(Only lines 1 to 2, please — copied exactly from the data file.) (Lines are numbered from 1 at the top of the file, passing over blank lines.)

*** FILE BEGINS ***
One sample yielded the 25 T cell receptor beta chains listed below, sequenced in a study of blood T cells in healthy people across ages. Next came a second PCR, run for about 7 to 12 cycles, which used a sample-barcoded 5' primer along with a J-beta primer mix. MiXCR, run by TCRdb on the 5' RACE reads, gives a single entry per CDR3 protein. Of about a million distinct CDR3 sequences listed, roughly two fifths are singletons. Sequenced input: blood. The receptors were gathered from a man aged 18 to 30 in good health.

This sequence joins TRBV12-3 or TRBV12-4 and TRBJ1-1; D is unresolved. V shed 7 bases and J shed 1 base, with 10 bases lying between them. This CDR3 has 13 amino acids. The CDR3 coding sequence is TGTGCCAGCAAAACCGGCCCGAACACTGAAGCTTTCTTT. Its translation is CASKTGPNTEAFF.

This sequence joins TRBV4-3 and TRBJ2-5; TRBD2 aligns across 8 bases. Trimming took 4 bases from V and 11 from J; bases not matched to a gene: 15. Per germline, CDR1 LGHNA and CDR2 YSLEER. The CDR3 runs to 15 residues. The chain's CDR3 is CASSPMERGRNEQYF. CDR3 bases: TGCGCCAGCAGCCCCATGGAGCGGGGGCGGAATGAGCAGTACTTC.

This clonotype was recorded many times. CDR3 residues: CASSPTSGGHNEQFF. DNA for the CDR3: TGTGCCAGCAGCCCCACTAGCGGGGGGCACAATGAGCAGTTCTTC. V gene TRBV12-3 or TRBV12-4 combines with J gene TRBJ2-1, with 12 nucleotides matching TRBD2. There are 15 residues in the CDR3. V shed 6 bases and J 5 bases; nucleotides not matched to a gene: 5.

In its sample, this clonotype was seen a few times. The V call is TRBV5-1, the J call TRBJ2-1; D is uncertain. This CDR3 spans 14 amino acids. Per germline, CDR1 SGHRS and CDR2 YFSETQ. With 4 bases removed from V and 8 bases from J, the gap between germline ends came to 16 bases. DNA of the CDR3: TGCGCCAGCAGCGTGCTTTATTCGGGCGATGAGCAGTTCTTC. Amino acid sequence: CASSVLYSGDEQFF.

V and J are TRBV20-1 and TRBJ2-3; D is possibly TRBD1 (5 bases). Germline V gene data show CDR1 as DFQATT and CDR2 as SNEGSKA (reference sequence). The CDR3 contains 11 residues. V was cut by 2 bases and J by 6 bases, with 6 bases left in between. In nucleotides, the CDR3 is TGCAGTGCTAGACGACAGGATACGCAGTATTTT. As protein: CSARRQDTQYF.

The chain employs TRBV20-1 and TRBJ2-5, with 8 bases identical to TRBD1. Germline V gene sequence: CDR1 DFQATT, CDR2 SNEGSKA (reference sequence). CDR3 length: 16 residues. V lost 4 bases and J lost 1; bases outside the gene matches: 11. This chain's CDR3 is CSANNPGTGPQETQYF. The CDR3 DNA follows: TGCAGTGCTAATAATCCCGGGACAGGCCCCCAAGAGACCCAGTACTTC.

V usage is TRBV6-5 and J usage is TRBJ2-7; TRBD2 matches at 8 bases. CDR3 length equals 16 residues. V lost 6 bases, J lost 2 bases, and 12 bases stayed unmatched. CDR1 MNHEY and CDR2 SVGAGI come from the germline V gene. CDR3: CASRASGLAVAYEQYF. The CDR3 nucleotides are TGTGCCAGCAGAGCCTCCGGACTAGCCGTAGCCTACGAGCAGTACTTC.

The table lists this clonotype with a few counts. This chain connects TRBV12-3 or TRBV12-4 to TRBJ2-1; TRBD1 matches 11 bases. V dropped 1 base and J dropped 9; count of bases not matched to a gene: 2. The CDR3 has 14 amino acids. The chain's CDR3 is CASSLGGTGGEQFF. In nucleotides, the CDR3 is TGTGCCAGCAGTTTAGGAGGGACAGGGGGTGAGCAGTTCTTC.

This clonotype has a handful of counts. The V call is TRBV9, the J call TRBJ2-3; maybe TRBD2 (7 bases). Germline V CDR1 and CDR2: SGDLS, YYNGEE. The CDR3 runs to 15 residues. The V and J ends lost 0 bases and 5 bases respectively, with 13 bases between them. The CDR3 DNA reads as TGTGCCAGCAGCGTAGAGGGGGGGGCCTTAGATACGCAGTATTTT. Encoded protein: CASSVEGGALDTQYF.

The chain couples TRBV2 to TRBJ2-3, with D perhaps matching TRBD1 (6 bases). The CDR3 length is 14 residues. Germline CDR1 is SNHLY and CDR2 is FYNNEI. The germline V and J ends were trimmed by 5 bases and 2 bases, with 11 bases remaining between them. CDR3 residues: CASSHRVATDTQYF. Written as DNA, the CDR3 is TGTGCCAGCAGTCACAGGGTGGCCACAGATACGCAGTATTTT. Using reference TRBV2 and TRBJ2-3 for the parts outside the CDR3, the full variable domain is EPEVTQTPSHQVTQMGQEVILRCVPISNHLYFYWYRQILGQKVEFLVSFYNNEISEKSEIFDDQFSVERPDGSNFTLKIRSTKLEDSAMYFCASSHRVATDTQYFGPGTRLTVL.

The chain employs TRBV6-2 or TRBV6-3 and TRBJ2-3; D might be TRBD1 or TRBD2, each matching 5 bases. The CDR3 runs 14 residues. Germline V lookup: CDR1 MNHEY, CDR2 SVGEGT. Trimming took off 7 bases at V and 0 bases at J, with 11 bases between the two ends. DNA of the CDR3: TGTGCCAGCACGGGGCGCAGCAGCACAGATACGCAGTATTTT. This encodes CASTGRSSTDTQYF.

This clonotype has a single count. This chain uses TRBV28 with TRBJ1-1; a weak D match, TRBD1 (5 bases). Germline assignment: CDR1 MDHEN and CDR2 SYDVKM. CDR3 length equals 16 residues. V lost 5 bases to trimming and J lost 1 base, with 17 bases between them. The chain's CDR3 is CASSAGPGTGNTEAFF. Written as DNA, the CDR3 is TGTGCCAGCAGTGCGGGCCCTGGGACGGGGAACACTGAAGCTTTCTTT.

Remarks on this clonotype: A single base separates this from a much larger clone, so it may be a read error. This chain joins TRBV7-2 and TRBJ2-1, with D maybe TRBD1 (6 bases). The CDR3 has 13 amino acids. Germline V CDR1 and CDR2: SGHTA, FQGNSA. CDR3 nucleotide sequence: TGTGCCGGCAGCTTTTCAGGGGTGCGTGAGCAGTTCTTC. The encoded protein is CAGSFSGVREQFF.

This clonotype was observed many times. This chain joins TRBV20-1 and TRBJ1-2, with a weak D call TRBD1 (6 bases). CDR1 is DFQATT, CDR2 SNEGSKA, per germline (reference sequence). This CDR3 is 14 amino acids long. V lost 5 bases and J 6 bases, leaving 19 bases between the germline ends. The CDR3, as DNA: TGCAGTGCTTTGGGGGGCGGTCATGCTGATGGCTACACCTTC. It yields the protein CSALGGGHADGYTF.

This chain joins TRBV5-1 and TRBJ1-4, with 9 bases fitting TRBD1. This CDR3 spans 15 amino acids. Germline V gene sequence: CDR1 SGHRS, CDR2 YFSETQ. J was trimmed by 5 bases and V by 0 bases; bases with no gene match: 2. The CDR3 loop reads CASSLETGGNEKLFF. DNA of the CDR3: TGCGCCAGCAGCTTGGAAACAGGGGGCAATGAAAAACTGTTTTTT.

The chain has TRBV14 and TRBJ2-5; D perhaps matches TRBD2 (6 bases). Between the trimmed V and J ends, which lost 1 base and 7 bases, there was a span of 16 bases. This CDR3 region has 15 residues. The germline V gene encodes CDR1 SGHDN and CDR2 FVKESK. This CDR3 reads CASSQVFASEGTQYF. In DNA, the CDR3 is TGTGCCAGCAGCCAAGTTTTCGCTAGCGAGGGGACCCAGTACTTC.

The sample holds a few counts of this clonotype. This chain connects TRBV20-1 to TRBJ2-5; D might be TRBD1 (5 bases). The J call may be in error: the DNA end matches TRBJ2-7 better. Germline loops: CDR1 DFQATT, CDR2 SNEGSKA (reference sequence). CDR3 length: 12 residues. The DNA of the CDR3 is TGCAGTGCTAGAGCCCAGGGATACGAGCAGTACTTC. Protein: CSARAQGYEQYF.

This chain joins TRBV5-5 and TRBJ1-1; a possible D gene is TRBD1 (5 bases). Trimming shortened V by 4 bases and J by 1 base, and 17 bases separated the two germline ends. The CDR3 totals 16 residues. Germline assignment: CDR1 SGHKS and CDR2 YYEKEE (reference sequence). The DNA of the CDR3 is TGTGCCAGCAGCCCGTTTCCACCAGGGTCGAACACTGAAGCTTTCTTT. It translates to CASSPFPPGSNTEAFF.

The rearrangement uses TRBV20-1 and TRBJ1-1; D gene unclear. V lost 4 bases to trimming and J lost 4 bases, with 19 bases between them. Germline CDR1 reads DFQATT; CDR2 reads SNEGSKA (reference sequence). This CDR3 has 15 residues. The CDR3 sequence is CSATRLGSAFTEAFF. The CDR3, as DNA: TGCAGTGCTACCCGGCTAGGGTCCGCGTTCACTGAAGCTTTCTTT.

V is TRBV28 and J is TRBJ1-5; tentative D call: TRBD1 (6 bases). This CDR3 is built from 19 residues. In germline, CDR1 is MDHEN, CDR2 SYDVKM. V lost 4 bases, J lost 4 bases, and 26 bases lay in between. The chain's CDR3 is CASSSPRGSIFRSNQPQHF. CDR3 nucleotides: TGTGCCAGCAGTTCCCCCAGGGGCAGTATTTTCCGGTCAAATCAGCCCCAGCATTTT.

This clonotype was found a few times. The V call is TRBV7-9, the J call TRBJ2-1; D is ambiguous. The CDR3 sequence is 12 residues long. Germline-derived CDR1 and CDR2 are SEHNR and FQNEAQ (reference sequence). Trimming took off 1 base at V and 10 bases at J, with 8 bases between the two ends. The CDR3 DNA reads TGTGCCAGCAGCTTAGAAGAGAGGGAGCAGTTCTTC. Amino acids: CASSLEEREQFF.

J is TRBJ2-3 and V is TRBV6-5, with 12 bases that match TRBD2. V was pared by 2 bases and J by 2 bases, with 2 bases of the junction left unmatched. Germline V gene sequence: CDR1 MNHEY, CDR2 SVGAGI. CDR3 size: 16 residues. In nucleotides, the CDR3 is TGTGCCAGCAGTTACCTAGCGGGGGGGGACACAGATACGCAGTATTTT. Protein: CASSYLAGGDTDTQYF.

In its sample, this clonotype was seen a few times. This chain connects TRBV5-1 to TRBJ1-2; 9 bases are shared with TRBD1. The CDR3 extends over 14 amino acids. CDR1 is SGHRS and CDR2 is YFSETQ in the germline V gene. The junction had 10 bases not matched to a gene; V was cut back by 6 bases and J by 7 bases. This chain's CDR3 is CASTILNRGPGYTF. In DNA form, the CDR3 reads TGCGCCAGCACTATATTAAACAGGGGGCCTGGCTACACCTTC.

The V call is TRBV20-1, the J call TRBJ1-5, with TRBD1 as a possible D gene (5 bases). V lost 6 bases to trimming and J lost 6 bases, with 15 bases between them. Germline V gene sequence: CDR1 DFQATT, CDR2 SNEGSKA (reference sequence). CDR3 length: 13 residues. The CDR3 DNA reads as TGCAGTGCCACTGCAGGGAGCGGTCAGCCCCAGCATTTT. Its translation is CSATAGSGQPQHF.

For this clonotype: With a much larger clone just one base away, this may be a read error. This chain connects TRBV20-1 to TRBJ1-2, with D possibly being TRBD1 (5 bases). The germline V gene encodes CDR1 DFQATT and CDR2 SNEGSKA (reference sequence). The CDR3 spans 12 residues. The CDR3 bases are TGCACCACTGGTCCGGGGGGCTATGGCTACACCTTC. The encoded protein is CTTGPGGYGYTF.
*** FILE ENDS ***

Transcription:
One sample yielded the 25 T cell receptor beta chains listed below, sequenced in a study of blood T cells in healthy people across ages. Next came a second PCR, run for about 7 to 12 cycles, which used a sample-barcoded 5' primer along with a J-beta primer mix. MiXCR, run by TCRdb on the 5' RACE reads, gives a single entry per CDR3 protein. Of about a million distinct CDR3 sequences listed, roughly two fifths are singletons. Sequenced input: blood. The receptors were gathered from a man aged 18 to 30 in good health.

This sequence joins TRBV12-3 or TRBV12-4 and TRBJ1-1; D is unresolved. V shed 7 bases and J shed 1 base, with 10 bases lying between them. This CDR3 has 13 amino acids. The CDR3 coding sequence is TGTGCCAGCAAAACCGGCCCGAACACTGAAGCTTTCTTT. Its translation is CASKTGPNTEAFF.